Ceritinib Approved for Metastatic ALK-Positive Lung Cancer

April 30, 2014
Silas Inman

The FDA has granted an accelerated approval to the next-generation ALK inhibitor ceritinib as a treatment for patients with ALK-positive metastatic non-small cell lung cancer following progression on crizotinib.

Alice T. Shaw, MD, PhD

The FDA has granted an accelerated approval to the next-generation ALK inhibitor ceritinib (Zykadia; LDK378) as a treatment for patients with ALK-positive metastatic non-small cell lung cancer (NSCLC) following progression on crizotinib (Xalkori). The approval arrives 4 months earlier than expected, under the FDA's priority review program.

The FDA's decision was based on an analysis of 163 patients with ALK-positive NSCLC treated with single-agent ceritinib at 750 mg daily. In these select patients, the overall response rate was 54.6% with a 7.4-month median duration of response, according to investigator-assessed criteria. Based on these findings, the FDA granted ceritinib a breakthrough therapy designation, priority review, and orphan product designation.

"Zykadia represents an important treatment option for ALK-positive NSCLC patients who relapse after starting initial therapy with crizotinib," Alice Shaw, MD, PhD, of the Massachusetts General Hospital Cancer Center and lead author of the report, said in a statement. "This approval will affect the way we manage and monitor patients with this type of lung cancer, as we will now be able to offer them the opportunity for continued treatment response with a new ALK inhibitor."

In the study that was the basis for the approval, the median age of patients with primarily adenocarcinoma histology was 52 years, with 91% of patients having progressed on crizotinib. The majority of patients (84%) enrolled in the trial had been treated with 2 prior therapies. The primary endpoint was ORR by RECIST criteria with a secondary outcome measure of duration of response.

Treatment with ceritinib resulted in an ORR of 54.6% by investigator assessment with a median duration of response of 7.4 months. The complete response (CR) rate was 1.2% and the partial response (PR) rate was 53.4%. By blinded independent central review, the ORR was 43.6% and the duration of response was 7.1 months. The CR rate was 2.5% and the PR rate was 41.1%.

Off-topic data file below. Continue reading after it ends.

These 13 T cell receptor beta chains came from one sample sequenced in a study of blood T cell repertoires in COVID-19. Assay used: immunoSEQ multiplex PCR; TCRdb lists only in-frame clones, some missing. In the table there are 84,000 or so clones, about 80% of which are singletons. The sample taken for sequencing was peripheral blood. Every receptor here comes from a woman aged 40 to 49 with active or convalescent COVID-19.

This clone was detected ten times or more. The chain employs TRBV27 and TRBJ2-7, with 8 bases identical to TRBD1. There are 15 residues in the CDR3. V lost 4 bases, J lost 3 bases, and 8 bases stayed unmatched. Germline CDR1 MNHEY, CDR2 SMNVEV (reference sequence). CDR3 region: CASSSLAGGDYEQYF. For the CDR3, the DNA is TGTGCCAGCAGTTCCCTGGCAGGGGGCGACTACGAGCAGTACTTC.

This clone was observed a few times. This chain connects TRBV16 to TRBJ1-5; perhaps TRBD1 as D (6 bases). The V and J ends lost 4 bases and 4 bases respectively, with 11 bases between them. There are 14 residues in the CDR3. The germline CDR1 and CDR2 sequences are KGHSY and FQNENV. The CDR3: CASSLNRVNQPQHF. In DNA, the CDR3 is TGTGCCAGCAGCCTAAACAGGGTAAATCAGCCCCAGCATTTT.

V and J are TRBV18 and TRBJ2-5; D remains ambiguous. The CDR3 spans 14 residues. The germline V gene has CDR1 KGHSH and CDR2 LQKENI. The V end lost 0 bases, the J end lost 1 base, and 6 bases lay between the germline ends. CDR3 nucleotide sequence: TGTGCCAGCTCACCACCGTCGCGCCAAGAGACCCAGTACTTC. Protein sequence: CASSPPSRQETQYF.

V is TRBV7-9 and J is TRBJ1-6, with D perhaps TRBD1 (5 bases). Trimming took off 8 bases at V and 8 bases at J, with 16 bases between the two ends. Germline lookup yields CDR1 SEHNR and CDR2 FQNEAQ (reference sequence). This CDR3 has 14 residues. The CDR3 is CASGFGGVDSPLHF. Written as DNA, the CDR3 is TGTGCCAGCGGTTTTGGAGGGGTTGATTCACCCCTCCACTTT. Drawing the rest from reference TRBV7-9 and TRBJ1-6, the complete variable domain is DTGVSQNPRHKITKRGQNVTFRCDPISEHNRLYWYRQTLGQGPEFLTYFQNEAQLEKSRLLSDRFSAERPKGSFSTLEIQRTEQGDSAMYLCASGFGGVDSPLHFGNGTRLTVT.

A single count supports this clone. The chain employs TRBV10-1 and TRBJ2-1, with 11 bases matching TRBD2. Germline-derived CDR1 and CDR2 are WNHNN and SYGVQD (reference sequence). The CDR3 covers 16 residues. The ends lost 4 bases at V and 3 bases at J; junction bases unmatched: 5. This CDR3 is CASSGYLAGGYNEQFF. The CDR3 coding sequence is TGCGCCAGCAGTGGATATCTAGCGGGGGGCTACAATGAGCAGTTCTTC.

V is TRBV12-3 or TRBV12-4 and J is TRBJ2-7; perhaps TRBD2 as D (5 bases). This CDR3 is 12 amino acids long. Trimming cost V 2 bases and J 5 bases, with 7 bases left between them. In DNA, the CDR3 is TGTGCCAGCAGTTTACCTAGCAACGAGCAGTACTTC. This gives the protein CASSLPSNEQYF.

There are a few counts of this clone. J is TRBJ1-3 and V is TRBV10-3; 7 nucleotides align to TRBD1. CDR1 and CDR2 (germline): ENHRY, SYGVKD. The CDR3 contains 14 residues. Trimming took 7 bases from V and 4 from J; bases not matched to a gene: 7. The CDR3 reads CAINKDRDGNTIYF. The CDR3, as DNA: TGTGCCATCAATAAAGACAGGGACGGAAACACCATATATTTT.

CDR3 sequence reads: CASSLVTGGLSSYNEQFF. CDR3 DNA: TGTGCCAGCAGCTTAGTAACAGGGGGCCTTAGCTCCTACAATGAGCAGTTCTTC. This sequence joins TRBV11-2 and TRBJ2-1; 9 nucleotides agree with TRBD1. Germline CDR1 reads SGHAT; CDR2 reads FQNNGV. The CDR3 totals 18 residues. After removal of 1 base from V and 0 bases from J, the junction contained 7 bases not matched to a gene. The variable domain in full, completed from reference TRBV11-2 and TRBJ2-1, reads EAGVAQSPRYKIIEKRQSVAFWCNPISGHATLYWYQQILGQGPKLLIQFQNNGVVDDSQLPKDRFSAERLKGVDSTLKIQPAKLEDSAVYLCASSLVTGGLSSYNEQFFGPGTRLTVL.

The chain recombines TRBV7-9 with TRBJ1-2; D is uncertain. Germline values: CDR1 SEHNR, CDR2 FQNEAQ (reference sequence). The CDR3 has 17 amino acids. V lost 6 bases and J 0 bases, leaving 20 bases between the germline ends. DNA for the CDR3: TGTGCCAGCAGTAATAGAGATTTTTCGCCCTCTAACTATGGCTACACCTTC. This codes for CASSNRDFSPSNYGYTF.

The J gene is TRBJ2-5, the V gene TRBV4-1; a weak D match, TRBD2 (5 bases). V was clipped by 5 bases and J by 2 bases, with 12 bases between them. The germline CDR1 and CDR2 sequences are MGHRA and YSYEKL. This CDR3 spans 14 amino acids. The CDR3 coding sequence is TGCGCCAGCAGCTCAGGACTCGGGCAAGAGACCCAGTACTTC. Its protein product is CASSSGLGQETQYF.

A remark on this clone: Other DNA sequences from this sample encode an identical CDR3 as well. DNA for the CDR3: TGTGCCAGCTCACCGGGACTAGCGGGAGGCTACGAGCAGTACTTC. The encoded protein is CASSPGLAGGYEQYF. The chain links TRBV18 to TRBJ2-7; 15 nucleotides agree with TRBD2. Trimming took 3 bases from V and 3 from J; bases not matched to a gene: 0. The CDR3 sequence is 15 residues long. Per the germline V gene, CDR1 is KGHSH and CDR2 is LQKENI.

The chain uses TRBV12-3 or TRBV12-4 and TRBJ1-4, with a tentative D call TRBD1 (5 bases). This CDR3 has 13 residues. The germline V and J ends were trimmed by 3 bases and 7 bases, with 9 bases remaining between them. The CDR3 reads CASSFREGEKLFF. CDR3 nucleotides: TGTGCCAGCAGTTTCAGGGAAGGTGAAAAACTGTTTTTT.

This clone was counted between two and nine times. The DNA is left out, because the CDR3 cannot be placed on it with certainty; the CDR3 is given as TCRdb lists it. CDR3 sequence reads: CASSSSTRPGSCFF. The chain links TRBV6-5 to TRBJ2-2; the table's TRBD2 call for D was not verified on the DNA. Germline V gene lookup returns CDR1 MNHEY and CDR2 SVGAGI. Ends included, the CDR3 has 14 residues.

The most common grade 3/4 toxicities in a total of 255 patients treated with ceritinib across clinical trials were increased alanine transaminase (27%), aspartate transaminase (13%), glucose (13%), and lipase (10%).

The most common all-grade side effects were diarrhea (86%), hemoglobin decrease (84%), increased alanine transaminase (80%), nausea (80%), and increased aspartate transaminase (75%). Dose modifications related to gastrointestinal toxicity occured in 38% of patients. Additionally, 4% of patients developed pneumonitis, resulting in permanent discontinuation of ceritinib.

“Today’s approval illustrates how a greater understanding of the underlying molecular pathways of a disease can lead to the development of specific therapies aimed at these pathways,” Richard Pazdur, MD, director of the Office of Hematology and Oncology Products in the FDA’s Center for Drug Evaluation and Research, said in a statement. “It also demonstrates the FDA’s commitment to working cooperatively with companies to expedite a drug’s development, review and approval, reflecting the promise of the breakthrough therapy designation program.”

Two phase III studies are enrolling patients to further explore the efficacy and safety of ceritinib in patients with ALK-positive NSCLC. These studies will likely act as confirmation for the accelerated approval. In the first, ceritinib will be compared with chemotherapy in untreated patients with ALK-rearranged NSCLC (NCT01828099). The second will compare ceritinib to chemotherapy in ALK-positive patients with NSCLC following progression on chemotherapy and crizotinib (NCT01828112).

Approximately 224,210 new diagnoses of lung cancer will be made in the United States this year, of which 85% will be NSCLC, according to the National Cancer Institute. In general, ALK mutations are present in up to 7% of patients with NSCLC.